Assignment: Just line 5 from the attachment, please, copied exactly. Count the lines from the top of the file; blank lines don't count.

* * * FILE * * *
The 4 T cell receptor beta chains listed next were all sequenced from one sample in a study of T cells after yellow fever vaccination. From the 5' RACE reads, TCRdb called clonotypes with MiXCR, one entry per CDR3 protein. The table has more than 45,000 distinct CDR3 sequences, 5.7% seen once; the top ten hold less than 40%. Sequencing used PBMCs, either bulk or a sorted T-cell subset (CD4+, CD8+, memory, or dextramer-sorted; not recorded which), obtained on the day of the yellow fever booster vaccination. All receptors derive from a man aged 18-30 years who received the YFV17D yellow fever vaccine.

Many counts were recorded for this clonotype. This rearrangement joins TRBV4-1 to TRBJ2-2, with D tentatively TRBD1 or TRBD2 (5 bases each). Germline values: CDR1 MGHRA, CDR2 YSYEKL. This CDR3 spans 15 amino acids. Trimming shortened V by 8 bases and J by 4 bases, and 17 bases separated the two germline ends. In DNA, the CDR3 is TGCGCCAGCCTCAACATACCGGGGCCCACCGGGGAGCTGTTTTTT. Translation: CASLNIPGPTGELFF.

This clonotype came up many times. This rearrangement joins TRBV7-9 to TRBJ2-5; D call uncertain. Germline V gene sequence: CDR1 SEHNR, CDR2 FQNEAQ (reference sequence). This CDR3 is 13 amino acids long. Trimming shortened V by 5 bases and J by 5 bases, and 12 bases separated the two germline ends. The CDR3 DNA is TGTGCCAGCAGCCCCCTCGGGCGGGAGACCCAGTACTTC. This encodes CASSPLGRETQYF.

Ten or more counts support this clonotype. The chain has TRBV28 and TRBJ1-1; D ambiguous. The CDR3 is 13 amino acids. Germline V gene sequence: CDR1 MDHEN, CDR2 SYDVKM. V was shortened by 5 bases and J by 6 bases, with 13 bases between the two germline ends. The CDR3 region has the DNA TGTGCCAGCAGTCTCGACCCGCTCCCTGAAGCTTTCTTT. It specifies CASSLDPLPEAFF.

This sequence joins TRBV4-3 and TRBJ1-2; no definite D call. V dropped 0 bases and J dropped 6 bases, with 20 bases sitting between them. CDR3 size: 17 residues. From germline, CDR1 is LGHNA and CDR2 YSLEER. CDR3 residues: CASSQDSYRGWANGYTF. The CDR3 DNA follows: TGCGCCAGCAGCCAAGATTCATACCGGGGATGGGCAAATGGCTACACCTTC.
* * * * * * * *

This sequence joins TRBV4-3 and TRBJ1-2; no definite D call. V dropped 0 bases and J dropped 6 bases, with 20 bases sitting between them. CDR3 size: 17 residues. From germline, CDR1 is LGHNA and CDR2 YSLEER. CDR3 residues: CASSQDSYRGWANGYTF. The CDR3 DNA follows: TGCGCCAGCAGCCAAGATTCATACCGGGGATGGGCAAATGGCTACACCTTC.